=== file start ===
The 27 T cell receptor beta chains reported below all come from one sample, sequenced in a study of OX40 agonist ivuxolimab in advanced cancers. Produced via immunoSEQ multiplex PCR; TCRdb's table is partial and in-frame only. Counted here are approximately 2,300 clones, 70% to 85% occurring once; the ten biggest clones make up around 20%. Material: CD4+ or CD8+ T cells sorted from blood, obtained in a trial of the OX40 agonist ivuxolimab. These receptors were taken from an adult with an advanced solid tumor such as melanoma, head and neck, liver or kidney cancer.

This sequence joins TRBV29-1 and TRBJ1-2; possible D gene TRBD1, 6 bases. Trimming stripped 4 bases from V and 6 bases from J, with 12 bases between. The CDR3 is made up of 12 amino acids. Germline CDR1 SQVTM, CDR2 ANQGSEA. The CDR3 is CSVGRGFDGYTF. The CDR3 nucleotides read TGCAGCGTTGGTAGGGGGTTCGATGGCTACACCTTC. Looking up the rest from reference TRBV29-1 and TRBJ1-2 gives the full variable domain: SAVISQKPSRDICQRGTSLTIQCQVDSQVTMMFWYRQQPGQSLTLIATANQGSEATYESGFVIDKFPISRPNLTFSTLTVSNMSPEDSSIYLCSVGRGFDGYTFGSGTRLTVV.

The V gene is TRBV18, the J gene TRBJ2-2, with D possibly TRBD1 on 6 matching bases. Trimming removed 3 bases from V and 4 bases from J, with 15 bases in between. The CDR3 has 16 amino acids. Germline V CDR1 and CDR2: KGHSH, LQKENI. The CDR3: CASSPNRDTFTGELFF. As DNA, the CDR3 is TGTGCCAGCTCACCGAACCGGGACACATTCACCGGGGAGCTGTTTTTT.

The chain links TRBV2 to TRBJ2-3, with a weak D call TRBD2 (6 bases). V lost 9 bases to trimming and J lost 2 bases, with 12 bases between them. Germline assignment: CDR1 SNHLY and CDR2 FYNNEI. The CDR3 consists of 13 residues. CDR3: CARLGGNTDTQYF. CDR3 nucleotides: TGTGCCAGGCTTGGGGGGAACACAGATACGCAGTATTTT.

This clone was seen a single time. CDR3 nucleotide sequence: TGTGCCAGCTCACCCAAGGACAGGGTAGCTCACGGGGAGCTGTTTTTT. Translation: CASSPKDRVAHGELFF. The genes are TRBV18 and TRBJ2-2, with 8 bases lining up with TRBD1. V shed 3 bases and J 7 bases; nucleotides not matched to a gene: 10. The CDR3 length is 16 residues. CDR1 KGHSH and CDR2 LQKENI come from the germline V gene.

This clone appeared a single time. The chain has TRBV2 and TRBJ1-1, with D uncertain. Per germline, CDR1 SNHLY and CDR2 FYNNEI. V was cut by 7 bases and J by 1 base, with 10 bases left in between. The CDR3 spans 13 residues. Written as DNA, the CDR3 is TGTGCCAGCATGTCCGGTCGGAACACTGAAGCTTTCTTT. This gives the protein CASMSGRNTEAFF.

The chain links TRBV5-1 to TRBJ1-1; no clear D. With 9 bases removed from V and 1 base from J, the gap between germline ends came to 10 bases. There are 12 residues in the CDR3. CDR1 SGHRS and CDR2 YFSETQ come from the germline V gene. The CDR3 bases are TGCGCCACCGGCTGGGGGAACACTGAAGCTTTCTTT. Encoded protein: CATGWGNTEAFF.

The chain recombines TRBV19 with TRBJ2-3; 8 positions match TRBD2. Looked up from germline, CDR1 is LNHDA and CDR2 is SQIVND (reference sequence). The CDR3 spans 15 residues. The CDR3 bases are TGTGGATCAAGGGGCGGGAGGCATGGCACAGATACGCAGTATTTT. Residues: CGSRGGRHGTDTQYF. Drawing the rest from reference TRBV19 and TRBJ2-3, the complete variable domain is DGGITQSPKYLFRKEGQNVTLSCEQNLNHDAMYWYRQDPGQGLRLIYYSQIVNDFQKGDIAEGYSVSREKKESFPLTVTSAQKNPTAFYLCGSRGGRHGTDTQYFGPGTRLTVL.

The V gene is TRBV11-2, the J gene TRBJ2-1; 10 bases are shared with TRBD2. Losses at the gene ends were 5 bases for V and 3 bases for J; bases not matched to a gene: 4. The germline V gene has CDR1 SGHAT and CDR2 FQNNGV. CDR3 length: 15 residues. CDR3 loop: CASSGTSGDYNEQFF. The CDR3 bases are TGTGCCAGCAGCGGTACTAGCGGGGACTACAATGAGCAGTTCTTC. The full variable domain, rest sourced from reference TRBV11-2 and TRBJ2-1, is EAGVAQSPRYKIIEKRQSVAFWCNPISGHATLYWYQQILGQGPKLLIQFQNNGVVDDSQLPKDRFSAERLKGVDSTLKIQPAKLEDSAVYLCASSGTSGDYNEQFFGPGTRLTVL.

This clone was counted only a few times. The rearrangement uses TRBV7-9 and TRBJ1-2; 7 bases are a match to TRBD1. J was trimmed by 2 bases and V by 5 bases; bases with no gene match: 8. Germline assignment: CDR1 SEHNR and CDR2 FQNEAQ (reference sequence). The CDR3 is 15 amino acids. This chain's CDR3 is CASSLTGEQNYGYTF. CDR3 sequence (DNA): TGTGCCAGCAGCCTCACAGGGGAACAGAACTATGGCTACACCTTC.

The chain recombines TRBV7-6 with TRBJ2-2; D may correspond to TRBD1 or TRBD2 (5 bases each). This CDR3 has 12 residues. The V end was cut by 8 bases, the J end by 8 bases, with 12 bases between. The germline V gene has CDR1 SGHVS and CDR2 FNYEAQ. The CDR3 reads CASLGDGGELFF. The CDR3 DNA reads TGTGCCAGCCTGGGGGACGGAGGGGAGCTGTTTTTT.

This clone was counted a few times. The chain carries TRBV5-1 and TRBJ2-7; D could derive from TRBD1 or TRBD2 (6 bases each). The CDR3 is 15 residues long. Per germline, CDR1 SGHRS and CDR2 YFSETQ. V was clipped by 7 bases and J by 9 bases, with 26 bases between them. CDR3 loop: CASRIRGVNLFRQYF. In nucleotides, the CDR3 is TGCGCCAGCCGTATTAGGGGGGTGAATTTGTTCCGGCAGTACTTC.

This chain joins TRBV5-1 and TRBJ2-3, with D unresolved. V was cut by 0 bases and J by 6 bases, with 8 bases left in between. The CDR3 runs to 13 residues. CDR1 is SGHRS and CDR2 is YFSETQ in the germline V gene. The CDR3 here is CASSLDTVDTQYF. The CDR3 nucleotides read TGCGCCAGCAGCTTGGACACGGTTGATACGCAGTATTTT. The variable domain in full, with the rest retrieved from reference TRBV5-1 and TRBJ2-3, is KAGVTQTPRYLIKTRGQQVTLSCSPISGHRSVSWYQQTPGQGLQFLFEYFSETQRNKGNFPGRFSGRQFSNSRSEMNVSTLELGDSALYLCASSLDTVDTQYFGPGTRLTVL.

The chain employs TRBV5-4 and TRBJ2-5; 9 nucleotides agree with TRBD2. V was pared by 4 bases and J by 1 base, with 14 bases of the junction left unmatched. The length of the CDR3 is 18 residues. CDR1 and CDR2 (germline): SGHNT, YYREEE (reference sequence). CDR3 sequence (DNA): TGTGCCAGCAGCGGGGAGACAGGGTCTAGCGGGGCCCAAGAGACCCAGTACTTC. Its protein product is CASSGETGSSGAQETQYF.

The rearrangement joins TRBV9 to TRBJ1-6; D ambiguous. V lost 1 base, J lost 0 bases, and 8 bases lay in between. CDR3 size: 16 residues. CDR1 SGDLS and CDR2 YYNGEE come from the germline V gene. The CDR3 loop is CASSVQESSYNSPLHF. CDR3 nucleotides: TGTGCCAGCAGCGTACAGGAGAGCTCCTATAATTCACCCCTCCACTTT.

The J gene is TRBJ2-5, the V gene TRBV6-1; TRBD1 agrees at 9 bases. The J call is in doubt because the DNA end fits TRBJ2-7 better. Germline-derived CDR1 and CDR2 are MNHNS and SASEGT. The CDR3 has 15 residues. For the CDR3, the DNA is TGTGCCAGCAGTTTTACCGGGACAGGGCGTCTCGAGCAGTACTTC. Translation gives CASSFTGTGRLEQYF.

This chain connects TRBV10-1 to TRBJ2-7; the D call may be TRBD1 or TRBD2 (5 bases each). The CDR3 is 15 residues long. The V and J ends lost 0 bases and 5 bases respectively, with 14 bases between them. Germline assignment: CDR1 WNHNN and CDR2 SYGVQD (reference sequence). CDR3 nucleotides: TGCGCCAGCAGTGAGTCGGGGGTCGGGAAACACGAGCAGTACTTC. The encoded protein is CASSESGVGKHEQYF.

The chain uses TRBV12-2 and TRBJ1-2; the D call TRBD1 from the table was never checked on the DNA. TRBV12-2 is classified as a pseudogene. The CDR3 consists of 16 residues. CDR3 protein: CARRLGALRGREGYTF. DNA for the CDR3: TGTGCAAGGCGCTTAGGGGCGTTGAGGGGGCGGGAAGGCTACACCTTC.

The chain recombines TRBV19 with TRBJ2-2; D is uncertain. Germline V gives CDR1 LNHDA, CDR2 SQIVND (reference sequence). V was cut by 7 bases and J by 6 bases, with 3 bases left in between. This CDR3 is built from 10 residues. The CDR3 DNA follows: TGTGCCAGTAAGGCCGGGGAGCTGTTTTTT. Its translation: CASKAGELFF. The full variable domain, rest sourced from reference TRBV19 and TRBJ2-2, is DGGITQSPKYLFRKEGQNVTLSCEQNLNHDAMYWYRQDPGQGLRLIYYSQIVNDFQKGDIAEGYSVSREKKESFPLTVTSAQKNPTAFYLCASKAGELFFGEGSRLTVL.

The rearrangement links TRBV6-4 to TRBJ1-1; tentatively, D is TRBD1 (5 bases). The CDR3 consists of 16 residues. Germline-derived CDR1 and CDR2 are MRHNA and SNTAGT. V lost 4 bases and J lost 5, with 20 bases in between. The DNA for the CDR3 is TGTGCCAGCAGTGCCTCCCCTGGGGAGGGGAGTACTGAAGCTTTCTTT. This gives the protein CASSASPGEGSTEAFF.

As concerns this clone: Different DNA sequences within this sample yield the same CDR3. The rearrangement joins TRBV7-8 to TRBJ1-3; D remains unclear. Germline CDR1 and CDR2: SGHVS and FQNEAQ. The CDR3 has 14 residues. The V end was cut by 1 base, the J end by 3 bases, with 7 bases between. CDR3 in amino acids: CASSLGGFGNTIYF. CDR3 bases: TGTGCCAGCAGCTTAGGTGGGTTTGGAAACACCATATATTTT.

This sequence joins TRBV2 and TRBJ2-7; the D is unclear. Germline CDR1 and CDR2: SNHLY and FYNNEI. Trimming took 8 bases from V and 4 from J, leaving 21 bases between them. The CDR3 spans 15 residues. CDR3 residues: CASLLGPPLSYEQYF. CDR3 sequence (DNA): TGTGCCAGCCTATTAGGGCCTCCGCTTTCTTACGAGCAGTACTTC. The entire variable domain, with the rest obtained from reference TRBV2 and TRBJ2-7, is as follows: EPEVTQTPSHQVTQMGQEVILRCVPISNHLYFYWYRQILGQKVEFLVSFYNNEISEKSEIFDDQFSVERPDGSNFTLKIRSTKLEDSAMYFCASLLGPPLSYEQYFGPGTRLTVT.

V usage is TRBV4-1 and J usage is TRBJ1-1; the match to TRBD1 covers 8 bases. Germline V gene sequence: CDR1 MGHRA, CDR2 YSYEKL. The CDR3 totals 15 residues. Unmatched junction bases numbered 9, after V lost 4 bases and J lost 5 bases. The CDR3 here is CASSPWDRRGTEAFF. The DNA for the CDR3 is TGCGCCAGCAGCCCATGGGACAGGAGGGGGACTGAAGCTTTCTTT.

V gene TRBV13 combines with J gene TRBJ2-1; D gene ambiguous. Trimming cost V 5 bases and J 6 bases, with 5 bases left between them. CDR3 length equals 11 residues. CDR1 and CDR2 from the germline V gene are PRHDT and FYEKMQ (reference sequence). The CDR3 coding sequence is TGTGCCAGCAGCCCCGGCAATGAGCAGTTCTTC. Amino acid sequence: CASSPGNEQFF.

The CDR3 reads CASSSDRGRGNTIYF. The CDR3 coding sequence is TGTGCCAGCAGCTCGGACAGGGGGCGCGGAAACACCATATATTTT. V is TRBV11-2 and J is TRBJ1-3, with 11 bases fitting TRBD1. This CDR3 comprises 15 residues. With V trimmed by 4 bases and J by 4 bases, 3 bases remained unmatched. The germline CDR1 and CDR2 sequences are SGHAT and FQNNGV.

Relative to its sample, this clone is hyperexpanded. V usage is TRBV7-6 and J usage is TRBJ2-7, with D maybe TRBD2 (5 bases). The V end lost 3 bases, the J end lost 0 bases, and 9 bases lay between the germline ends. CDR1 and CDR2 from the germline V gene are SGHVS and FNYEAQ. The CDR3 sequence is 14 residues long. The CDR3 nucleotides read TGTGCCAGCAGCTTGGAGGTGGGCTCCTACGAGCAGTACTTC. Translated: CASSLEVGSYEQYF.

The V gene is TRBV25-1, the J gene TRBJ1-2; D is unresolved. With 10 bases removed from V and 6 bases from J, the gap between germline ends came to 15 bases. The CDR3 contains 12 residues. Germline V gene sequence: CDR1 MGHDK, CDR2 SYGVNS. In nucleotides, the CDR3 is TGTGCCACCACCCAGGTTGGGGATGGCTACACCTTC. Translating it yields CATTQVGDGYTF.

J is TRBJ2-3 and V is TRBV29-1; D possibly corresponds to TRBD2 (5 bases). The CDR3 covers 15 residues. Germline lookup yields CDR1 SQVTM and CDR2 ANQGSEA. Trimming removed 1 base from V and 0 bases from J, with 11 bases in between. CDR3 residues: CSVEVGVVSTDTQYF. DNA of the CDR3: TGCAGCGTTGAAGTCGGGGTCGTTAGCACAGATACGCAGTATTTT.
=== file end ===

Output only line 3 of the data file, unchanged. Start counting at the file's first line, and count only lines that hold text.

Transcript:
The V gene is TRBV18, the J gene TRBJ2-2, with D possibly TRBD1 on 6 matching bases. Trimming removed 3 bases from V and 4 bases from J, with 15 bases in between. The CDR3 has 16 amino acids. Germline V CDR1 and CDR2: KGHSH, LQKENI. The CDR3: CASSPNRDTFTGELFF. As DNA, the CDR3 is TGTGCCAGCTCACCGAACCGGGACACATTCACCGGGGAGCTGTTTTTT.